Since 2014, four journalists have been killed in apparent targeted attacks, and in Mogadishu, at least six more have survived assassination attempts. Most of them have been shot, others have been targeted with car bombs. But only one survivor we spoke to was ever interviewed by police afterwards. There’s simply no appetite or interest in investigating.

So there’s no accountability for those who commit abuses?

Yes. This creates a lot of speculation about who is attacking reporters, but it also creates a chilling effect. Those who survived assassination attempts know their attackers are still around, so they live in fear. They’re either too scared to keep reporting or have injuries that mean they can no longer work. Each time this happens, you lose valuable resources in a country that has already lost so many reporters, not only to killings, but to exile too.

No government official is known to have been prosecuted or disciplined for threatening or attacking journalists. There were convictions in April for Al-Shabaab’s alleged involvement in the killing of six journalists. Three defendants were convicted and executed. We have real concerns with their trials, which proceeded very quickly before the country’s notorious military court. Human Rights Watch opposes the death penalty in general, but these circumstances were especially concerning.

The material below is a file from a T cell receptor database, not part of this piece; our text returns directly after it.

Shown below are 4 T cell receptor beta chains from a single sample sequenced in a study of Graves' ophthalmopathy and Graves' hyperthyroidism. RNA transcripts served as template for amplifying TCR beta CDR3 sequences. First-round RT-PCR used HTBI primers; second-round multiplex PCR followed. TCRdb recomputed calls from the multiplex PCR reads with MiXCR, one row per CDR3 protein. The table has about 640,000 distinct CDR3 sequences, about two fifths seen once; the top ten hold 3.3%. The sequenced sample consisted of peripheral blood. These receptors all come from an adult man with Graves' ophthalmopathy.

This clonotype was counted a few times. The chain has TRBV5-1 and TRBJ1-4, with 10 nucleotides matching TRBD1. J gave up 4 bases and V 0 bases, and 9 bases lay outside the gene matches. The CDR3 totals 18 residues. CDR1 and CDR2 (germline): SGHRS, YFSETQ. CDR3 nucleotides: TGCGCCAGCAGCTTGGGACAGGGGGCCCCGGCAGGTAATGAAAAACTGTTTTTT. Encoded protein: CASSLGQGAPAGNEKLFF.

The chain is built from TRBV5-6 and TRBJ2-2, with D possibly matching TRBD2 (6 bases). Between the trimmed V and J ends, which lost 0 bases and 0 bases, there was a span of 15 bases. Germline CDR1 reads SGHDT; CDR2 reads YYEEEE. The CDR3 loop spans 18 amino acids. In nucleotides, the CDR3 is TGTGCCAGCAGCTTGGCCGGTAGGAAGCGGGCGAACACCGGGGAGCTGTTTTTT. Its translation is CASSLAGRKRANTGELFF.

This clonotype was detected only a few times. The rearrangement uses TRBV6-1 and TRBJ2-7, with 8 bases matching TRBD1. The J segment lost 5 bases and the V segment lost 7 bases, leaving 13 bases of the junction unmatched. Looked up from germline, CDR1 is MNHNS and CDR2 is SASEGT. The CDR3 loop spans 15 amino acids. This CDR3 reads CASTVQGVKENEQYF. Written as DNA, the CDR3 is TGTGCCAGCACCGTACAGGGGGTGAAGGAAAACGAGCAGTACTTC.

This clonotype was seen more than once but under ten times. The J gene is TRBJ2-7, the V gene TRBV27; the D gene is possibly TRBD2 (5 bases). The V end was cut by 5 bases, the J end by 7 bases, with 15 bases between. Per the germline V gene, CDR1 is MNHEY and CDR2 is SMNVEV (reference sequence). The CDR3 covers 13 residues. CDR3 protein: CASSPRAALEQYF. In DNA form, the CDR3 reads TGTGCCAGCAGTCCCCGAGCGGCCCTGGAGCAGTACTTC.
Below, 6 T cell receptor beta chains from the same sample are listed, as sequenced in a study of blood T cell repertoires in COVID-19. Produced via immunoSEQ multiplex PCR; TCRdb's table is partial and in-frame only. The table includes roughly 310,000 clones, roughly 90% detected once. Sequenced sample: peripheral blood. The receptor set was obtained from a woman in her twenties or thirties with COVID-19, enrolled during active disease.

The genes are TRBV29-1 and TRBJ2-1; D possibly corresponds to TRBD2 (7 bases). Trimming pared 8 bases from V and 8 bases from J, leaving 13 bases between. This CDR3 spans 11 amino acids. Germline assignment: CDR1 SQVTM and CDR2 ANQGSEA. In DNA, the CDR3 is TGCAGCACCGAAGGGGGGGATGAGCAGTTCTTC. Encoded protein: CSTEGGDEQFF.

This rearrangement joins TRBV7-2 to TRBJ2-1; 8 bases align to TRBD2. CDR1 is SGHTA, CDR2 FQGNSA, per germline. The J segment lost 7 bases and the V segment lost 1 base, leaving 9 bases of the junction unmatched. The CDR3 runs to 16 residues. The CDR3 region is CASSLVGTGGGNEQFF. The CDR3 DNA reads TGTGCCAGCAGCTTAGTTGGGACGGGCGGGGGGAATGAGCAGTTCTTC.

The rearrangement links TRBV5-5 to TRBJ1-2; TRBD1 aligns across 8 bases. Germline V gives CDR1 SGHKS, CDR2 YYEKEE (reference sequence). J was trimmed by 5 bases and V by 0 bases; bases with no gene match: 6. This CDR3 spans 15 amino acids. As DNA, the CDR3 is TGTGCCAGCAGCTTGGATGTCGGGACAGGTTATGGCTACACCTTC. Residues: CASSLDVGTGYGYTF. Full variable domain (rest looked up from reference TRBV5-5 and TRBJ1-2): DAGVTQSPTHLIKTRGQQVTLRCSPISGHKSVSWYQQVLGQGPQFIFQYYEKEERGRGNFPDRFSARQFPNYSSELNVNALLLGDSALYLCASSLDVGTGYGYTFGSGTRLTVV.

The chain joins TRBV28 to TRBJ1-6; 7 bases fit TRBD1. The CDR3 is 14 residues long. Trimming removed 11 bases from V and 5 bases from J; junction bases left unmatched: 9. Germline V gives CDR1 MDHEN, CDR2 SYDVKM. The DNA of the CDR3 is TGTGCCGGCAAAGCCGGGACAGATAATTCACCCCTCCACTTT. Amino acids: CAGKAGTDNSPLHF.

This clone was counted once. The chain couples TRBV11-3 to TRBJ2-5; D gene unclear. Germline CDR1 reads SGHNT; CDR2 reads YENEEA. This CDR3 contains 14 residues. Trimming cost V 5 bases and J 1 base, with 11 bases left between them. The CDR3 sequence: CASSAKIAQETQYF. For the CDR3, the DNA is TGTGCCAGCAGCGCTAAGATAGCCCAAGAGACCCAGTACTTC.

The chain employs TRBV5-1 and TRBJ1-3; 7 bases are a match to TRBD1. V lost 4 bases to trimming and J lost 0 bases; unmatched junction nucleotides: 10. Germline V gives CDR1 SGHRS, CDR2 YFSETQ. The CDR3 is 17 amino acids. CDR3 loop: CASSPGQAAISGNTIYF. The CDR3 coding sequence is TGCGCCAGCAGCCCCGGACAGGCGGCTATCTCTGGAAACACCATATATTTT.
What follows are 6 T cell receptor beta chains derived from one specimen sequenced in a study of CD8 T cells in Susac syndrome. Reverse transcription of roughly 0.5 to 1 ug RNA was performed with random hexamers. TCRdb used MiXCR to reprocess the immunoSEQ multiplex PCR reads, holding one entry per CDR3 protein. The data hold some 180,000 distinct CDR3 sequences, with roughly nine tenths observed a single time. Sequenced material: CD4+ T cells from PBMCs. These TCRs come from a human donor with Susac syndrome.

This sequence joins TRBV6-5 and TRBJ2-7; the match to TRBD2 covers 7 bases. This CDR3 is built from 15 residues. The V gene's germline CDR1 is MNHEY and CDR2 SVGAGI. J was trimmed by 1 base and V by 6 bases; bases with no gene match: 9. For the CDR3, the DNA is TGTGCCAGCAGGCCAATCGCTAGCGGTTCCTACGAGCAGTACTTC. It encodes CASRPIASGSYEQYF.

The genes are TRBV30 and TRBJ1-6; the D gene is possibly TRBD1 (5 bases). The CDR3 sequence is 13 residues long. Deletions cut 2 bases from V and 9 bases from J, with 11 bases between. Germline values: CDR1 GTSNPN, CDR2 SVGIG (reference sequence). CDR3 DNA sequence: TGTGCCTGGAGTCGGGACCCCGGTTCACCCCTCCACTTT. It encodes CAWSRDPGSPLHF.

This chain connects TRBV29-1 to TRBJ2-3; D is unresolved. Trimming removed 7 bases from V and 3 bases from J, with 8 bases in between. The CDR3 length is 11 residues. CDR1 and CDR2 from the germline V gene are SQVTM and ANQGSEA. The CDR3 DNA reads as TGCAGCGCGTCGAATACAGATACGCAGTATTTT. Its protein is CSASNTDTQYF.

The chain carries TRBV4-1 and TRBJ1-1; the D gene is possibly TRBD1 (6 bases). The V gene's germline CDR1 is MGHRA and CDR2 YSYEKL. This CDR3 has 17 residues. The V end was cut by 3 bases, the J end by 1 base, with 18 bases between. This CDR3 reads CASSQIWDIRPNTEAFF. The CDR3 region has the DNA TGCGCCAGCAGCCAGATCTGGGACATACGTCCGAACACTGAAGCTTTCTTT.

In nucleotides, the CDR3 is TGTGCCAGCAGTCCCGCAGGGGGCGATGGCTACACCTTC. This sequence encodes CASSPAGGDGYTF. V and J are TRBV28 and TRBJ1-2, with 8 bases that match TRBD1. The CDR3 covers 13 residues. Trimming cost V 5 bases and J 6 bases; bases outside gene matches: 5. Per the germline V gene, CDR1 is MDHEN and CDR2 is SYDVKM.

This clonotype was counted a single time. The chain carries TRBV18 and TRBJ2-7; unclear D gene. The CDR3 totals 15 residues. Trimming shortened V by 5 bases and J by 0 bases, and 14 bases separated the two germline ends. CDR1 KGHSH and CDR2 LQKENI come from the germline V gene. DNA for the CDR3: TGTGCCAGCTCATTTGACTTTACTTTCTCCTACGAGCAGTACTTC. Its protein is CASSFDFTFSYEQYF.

Relatives and fellow journalists pray over the body of Somali journalist Yusuf Keynan, on June 21, 2014, during his funeral. Keynan died in Mogadishu after a bomb believed to have been attached to his car was remotely detonated. © 2014 Getty Images/Mohamed Abdiwahab

Which case particularly shocked you?

The attack on Abdirizak Black. He’s a well-respected TV journalist, who broke a huge story about a gang rape by African Union peacekeeping troops in Mogadishu. One day, a year after he reported on the scandal, as he left his house a car pulled up and someone started shooting at him. He was hit in the hand and ran to a neighbor’s house to try to escape, but the gunman followed him and shot him several times in the back. He spent months recovering, and Somalia’s head of intelligence even personally visited him in hospital and promised to investigate. But the police have never followed up in any way. He says he’s always looking over his shoulder; he never travels twice in the same car, varies his routes, and rarely moves around in public.